• Ladies and gents, I found the most awesome old gold watch chain!  It has spring links!  I am always so careful with my antique pocket watches, and still fear to drop them, even while on a chain. I've re-staffed a number of balance wheels that no doubt suffered a similar fate. But this chain has lessened that fear somewhat.  So my "watch of today" was my beautiful Elgin 339 clipped to this chain.
    • For me, there’s no binary yes/no answer to this. It really is a matter of feel, experience, inspection under magnification, the age of the movement and what a replacement costs vs invested effort to “revive” it that all play a role determining the answer above. For an Omega 56x series reverser wheel you’ll spend more time trying to revive a reverser (which, by the way is also much more serviceable, but also harder and more expensive to find a replacement for) than you would an a Sellita SW200 where replacements are cheap and easy to find.
    • That's what I did after my Pearl machine stopped working. I've run about 5 watches through it so far and get results as expected. One interesting note is that their customer service says the machine comes with a 2 year warranty but that is not indicated on the website and when asked via email they are unable to provide a copy of the warranty, which I believe runs counter to US federal law 🤷‍♂️  Luckily for me the service center they use for repairs is local to me so if I ever do need to have it serviced I won't have to ship it in its HUGE box.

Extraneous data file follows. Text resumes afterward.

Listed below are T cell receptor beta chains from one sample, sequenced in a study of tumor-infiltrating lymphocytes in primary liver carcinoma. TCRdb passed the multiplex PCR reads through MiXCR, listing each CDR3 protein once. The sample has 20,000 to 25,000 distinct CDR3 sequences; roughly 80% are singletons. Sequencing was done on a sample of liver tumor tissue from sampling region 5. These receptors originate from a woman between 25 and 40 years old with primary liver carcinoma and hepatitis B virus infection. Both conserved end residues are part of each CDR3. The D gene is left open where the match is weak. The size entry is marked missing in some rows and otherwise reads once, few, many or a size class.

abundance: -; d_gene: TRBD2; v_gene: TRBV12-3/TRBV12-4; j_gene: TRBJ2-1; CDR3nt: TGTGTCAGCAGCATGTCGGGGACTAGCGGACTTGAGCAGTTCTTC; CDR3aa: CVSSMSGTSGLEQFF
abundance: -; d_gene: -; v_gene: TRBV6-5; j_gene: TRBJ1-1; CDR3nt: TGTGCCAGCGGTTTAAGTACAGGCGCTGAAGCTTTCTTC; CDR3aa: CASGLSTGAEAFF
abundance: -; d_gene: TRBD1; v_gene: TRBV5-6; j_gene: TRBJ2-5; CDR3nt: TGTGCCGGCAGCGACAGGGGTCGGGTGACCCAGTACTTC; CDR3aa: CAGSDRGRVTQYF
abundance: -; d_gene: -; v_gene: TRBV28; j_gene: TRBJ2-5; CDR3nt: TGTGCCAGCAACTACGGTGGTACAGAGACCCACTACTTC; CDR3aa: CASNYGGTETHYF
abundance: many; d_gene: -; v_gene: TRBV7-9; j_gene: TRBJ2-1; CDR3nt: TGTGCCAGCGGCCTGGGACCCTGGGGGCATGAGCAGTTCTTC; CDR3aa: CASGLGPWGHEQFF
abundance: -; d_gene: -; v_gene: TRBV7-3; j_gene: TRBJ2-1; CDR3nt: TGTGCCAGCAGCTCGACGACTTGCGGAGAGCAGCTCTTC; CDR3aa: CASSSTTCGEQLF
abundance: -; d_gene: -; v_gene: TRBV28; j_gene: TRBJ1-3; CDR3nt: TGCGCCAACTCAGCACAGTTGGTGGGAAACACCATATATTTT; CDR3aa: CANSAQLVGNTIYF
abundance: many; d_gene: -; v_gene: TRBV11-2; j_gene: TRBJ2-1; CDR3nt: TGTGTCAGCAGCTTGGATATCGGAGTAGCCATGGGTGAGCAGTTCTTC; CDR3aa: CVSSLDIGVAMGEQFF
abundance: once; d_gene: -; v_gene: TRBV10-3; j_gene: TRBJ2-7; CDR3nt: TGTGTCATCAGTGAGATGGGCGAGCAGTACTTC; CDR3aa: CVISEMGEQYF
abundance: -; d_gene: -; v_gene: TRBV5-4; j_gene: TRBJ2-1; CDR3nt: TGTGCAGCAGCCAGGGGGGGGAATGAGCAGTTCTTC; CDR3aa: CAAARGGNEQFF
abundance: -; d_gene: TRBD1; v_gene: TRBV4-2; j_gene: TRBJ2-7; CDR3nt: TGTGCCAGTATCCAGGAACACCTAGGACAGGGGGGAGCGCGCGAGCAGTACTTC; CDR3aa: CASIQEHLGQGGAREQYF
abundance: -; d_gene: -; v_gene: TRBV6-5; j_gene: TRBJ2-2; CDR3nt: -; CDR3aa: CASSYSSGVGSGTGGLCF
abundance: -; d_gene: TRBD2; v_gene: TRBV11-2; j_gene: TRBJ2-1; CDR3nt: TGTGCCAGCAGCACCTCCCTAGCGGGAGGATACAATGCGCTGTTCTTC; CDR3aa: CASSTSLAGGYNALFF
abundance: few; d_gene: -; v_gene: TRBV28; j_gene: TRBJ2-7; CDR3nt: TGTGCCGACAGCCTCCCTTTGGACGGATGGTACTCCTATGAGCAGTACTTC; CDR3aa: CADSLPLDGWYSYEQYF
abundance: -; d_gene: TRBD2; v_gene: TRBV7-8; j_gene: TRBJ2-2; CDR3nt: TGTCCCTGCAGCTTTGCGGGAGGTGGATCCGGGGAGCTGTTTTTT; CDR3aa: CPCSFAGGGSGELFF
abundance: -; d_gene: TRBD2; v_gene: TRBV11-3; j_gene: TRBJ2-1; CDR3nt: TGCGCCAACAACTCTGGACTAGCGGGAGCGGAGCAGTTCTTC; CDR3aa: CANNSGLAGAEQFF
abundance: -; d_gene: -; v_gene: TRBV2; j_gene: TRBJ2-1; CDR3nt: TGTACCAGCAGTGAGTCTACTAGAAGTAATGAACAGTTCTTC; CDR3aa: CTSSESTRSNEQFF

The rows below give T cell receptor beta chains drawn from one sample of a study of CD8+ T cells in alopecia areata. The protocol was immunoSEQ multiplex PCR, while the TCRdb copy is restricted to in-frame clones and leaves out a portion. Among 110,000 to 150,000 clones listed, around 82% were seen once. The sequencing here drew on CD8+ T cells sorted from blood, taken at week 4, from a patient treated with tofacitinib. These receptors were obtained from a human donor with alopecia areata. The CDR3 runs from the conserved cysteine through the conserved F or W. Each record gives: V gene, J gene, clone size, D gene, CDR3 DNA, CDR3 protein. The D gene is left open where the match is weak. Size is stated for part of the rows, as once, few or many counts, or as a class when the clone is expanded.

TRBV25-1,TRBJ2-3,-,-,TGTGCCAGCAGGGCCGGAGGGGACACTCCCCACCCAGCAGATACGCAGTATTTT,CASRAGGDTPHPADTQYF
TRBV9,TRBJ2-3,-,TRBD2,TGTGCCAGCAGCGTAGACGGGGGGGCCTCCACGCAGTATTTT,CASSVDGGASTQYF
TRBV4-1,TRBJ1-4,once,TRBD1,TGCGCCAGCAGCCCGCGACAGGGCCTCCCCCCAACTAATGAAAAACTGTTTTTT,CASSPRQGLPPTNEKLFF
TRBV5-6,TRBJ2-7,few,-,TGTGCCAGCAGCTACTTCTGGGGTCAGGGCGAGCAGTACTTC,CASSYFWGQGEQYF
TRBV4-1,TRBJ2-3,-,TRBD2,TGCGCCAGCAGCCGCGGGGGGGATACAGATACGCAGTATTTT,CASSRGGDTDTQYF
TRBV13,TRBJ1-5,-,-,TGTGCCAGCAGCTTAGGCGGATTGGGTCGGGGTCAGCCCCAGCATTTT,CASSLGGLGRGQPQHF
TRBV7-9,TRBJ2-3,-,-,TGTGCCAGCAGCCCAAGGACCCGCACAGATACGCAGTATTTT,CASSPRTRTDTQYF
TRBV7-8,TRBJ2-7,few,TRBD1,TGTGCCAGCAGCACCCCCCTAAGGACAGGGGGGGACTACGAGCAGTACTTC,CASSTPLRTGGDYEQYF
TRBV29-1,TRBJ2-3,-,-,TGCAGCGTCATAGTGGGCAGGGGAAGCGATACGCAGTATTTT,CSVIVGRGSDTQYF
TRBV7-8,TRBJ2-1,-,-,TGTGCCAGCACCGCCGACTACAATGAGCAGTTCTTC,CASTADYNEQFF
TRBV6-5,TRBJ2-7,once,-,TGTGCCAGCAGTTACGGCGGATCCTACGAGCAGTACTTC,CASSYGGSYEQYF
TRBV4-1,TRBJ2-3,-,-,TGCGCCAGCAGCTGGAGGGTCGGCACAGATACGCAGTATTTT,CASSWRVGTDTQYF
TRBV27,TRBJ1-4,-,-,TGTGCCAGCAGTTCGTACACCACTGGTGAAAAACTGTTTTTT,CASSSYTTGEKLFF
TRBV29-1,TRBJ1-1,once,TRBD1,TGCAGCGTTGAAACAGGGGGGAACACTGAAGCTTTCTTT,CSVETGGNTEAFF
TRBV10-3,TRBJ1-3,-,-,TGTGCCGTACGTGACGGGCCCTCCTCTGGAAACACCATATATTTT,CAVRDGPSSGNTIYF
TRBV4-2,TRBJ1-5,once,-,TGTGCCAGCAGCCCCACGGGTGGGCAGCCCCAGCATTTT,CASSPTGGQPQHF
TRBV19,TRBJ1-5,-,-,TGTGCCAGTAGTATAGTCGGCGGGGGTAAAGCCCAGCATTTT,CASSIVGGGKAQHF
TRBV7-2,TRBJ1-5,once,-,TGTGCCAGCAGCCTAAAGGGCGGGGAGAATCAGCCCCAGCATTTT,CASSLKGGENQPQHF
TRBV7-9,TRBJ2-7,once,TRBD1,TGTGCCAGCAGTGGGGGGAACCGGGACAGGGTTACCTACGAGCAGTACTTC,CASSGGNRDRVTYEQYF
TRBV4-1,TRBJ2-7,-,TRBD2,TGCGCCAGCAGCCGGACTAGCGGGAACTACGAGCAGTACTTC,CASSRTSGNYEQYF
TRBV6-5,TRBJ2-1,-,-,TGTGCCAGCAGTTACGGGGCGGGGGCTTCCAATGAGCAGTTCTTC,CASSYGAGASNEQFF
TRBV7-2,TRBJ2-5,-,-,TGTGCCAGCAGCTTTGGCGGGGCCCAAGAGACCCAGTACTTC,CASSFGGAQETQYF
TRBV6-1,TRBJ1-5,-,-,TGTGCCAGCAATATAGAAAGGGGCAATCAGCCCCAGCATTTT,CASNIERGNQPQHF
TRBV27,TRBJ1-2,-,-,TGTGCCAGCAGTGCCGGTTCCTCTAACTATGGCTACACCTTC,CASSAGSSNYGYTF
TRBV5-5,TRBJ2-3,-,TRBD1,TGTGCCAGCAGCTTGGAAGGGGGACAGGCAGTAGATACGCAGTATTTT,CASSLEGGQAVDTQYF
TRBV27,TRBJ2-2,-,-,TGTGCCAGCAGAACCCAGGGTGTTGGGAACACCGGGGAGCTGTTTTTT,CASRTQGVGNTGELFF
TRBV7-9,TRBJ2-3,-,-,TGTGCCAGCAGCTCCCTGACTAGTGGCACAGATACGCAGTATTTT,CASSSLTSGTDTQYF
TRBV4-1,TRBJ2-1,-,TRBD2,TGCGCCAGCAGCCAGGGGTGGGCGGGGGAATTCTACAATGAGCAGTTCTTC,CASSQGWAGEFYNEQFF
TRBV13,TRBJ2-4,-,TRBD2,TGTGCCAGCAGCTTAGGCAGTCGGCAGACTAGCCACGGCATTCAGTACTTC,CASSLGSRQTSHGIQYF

• @JohnR725I live in a “3rd world” country (South Africa) and even here you can’t make a middle class living charging $120 to service a watch. I make many times that spending that same amount of time in my day job. But quote the average someone $200 to service their inherited vintage Omega (that stopped working 20 years ago) and you’re told you’re effing mad. This is why watchmaking is dead as a profession in modern times; everyone wants that cool mechanical watch, no one considers what it costs to maintain it. A wrist watch is no longer an essential tool, it’s novelty jewellery. So I do it as a hobby, a make a few videos and I fix broken things. If this hobby can make a little money to at least contribute to its vast expenses then that’s a bonus. I have many other hobbies that are just money pits, so there’s at least that. Speaking of making videos: there’s a lot of criticism being levelled at YouTube watchmakers, either because they don’t show enough detail, or that they talk too much, or that they’re hacks, or whatever other negative thing you can imagine. But these YouTube watchmakers have done more to expose watchmaking to the average Joe than what any of the professional watchmaking institutions have ever done. Professional watchmakers scoff at these “hacks” in their comment sections but fail to see how these YouTubers create interest in the average Joe and turn them into enthusiasts. Anyway, enough rambling from me…